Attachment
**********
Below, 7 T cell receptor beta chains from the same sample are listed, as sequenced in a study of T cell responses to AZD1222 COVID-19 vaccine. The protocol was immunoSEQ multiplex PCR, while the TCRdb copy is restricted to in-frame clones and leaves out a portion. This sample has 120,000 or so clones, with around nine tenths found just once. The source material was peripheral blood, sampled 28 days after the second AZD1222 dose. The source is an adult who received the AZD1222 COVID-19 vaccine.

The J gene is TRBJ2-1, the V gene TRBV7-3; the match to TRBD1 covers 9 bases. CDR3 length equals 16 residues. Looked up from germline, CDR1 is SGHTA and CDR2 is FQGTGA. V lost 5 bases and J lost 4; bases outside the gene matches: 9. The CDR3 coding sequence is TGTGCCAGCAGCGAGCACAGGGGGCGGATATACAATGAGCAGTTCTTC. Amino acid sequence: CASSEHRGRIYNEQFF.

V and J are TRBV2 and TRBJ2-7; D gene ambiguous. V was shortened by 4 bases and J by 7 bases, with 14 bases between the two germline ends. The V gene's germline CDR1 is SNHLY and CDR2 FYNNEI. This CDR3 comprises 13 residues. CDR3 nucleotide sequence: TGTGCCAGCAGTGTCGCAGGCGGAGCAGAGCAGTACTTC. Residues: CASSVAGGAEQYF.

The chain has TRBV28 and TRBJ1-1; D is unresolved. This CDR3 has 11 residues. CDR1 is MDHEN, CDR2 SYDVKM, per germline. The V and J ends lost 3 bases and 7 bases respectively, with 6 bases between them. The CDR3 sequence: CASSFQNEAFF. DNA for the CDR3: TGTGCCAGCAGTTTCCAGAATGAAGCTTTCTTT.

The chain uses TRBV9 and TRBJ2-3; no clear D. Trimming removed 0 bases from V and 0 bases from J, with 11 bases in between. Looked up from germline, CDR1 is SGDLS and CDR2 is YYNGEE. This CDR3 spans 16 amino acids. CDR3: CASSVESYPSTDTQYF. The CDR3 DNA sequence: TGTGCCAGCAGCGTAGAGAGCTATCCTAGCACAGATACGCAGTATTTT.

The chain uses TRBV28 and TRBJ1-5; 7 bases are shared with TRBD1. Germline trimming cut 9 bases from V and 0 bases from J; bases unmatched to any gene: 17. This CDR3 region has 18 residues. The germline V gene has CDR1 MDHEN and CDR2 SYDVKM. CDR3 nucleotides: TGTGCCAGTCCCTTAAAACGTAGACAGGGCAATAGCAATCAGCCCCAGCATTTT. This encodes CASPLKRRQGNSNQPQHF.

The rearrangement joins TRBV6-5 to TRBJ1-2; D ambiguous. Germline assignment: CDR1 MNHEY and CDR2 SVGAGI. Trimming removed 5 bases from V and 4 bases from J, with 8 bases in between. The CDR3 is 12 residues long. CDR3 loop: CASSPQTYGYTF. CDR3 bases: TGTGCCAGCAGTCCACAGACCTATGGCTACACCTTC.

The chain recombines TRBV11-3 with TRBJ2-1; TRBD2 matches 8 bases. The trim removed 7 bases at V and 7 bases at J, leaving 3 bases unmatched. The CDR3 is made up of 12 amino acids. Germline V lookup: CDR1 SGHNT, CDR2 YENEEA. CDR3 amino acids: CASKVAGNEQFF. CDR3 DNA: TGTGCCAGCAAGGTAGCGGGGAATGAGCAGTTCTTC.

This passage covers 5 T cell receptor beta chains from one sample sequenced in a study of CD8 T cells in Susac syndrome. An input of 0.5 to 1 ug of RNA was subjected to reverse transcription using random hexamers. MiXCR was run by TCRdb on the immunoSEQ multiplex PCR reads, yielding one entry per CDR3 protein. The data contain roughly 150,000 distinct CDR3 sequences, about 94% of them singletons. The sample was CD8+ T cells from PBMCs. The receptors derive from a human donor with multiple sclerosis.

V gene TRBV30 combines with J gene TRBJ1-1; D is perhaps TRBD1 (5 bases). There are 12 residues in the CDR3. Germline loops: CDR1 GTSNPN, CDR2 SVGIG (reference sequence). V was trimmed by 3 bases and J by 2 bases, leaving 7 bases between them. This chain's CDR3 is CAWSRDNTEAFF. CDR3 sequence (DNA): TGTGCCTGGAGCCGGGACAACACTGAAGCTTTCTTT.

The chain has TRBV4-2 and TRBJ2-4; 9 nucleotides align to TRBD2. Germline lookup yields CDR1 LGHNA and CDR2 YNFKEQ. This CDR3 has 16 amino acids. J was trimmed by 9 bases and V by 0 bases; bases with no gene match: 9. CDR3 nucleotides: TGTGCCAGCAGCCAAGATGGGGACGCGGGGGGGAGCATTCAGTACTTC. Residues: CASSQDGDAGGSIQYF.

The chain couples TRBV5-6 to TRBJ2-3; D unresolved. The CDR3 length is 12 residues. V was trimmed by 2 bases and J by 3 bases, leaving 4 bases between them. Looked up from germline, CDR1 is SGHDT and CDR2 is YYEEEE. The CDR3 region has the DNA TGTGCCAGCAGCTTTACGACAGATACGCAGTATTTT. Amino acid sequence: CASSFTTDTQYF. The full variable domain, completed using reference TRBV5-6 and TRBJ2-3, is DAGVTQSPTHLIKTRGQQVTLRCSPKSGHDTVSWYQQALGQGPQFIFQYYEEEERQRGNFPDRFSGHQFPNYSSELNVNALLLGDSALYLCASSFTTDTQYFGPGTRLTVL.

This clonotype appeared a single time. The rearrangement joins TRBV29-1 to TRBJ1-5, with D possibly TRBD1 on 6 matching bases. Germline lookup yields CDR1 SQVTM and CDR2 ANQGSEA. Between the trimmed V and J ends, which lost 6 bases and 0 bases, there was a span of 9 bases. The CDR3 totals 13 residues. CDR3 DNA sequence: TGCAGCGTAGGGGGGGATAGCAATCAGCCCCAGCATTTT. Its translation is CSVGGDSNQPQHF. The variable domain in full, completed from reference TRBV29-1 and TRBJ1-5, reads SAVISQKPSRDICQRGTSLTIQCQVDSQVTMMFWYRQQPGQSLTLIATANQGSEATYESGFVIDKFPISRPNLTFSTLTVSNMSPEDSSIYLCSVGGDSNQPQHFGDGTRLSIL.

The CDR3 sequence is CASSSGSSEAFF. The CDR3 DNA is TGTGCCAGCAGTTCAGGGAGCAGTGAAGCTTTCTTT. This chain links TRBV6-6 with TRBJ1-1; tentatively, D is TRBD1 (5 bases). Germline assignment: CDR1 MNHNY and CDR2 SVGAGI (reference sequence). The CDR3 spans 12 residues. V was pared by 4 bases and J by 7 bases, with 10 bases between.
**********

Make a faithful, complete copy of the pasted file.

Below, 7 T cell receptor beta chains from the same sample are listed, as sequenced in a study of T cell responses to AZD1222 COVID-19 vaccine. The protocol was immunoSEQ multiplex PCR, while the TCRdb copy is restricted to in-frame clones and leaves out a portion. This sample has 120,000 or so clones, with around nine tenths found just once. The source material was peripheral blood, sampled 28 days after the second AZD1222 dose. The source is an adult who received the AZD1222 COVID-19 vaccine.

The J gene is TRBJ2-1, the V gene TRBV7-3; the match to TRBD1 covers 9 bases. CDR3 length equals 16 residues. Looked up from germline, CDR1 is SGHTA and CDR2 is FQGTGA. V lost 5 bases and J lost 4; bases outside the gene matches: 9. The CDR3 coding sequence is TGTGCCAGCAGCGAGCACAGGGGGCGGATATACAATGAGCAGTTCTTC. Amino acid sequence: CASSEHRGRIYNEQFF.

V and J are TRBV2 and TRBJ2-7; D gene ambiguous. V was shortened by 4 bases and J by 7 bases, with 14 bases between the two germline ends. The V gene's germline CDR1 is SNHLY and CDR2 FYNNEI. This CDR3 comprises 13 residues. CDR3 nucleotide sequence: TGTGCCAGCAGTGTCGCAGGCGGAGCAGAGCAGTACTTC. Residues: CASSVAGGAEQYF.

The chain has TRBV28 and TRBJ1-1; D is unresolved. This CDR3 has 11 residues. CDR1 is MDHEN, CDR2 SYDVKM, per germline. The V and J ends lost 3 bases and 7 bases respectively, with 6 bases between them. The CDR3 sequence: CASSFQNEAFF. DNA for the CDR3: TGTGCCAGCAGTTTCCAGAATGAAGCTTTCTTT.

The chain uses TRBV9 and TRBJ2-3; no clear D. Trimming removed 0 bases from V and 0 bases from J, with 11 bases in between. Looked up from germline, CDR1 is SGDLS and CDR2 is YYNGEE. This CDR3 spans 16 amino acids. CDR3: CASSVESYPSTDTQYF. The CDR3 DNA sequence: TGTGCCAGCAGCGTAGAGAGCTATCCTAGCACAGATACGCAGTATTTT.

The chain uses TRBV28 and TRBJ1-5; 7 bases are shared with TRBD1. Germline trimming cut 9 bases from V and 0 bases from J; bases unmatched to any gene: 17. This CDR3 region has 18 residues. The germline V gene has CDR1 MDHEN and CDR2 SYDVKM. CDR3 nucleotides: TGTGCCAGTCCCTTAAAACGTAGACAGGGCAATAGCAATCAGCCCCAGCATTTT. This encodes CASPLKRRQGNSNQPQHF.

The rearrangement joins TRBV6-5 to TRBJ1-2; D ambiguous. Germline assignment: CDR1 MNHEY and CDR2 SVGAGI. Trimming removed 5 bases from V and 4 bases from J, with 8 bases in between. The CDR3 is 12 residues long. CDR3 loop: CASSPQTYGYTF. CDR3 bases: TGTGCCAGCAGTCCACAGACCTATGGCTACACCTTC.

The chain recombines TRBV11-3 with TRBJ2-1; TRBD2 matches 8 bases. The trim removed 7 bases at V and 7 bases at J, leaving 3 bases unmatched. The CDR3 is made up of 12 amino acids. Germline V lookup: CDR1 SGHNT, CDR2 YENEEA. CDR3 amino acids: CASKVAGNEQFF. CDR3 DNA: TGTGCCAGCAAGGTAGCGGGGAATGAGCAGTTCTTC.

This passage covers 5 T cell receptor beta chains from one sample sequenced in a study of CD8 T cells in Susac syndrome. An input of 0.5 to 1 ug of RNA was subjected to reverse transcription using random hexamers. MiXCR was run by TCRdb on the immunoSEQ multiplex PCR reads, yielding one entry per CDR3 protein. The data contain roughly 150,000 distinct CDR3 sequences, about 94% of them singletons. The sample was CD8+ T cells from PBMCs. The receptors derive from a human donor with multiple sclerosis.

V gene TRBV30 combines with J gene TRBJ1-1; D is perhaps TRBD1 (5 bases). There are 12 residues in the CDR3. Germline loops: CDR1 GTSNPN, CDR2 SVGIG (reference sequence). V was trimmed by 3 bases and J by 2 bases, leaving 7 bases between them. This chain's CDR3 is CAWSRDNTEAFF. CDR3 sequence (DNA): TGTGCCTGGAGCCGGGACAACACTGAAGCTTTCTTT.

The chain has TRBV4-2 and TRBJ2-4; 9 nucleotides align to TRBD2. Germline lookup yields CDR1 LGHNA and CDR2 YNFKEQ. This CDR3 has 16 amino acids. J was trimmed by 9 bases and V by 0 bases; bases with no gene match: 9. CDR3 nucleotides: TGTGCCAGCAGCCAAGATGGGGACGCGGGGGGGAGCATTCAGTACTTC. Residues: CASSQDGDAGGSIQYF.

The chain couples TRBV5-6 to TRBJ2-3; D unresolved. The CDR3 length is 12 residues. V was trimmed by 2 bases and J by 3 bases, leaving 4 bases between them. Looked up from germline, CDR1 is SGHDT and CDR2 is YYEEEE. The CDR3 region has the DNA TGTGCCAGCAGCTTTACGACAGATACGCAGTATTTT. Amino acid sequence: CASSFTTDTQYF. The full variable domain, completed using reference TRBV5-6 and TRBJ2-3, is DAGVTQSPTHLIKTRGQQVTLRCSPKSGHDTVSWYQQALGQGPQFIFQYYEEEERQRGNFPDRFSGHQFPNYSSELNVNALLLGDSALYLCASSFTTDTQYFGPGTRLTVL.

This clonotype appeared a single time. The rearrangement joins TRBV29-1 to TRBJ1-5, with D possibly TRBD1 on 6 matching bases. Germline lookup yields CDR1 SQVTM and CDR2 ANQGSEA. Between the trimmed V and J ends, which lost 6 bases and 0 bases, there was a span of 9 bases. The CDR3 totals 13 residues. CDR3 DNA sequence: TGCAGCGTAGGGGGGGATAGCAATCAGCCCCAGCATTTT. Its translation is CSVGGDSNQPQHF. The variable domain in full, completed from reference TRBV29-1 and TRBJ1-5, reads SAVISQKPSRDICQRGTSLTIQCQVDSQVTMMFWYRQQPGQSLTLIATANQGSEATYESGFVIDKFPISRPNLTFSTLTVSNMSPEDSSIYLCSVGGDSNQPQHFGDGTRLSIL.

The CDR3 sequence is CASSSGSSEAFF. The CDR3 DNA is TGTGCCAGCAGTTCAGGGAGCAGTGAAGCTTTCTTT. This chain links TRBV6-6 with TRBJ1-1; tentatively, D is TRBD1 (5 bases). Germline assignment: CDR1 MNHNY and CDR2 SVGAGI (reference sequence). The CDR3 spans 12 residues. V was pared by 4 bases and J by 7 bases, with 10 bases between.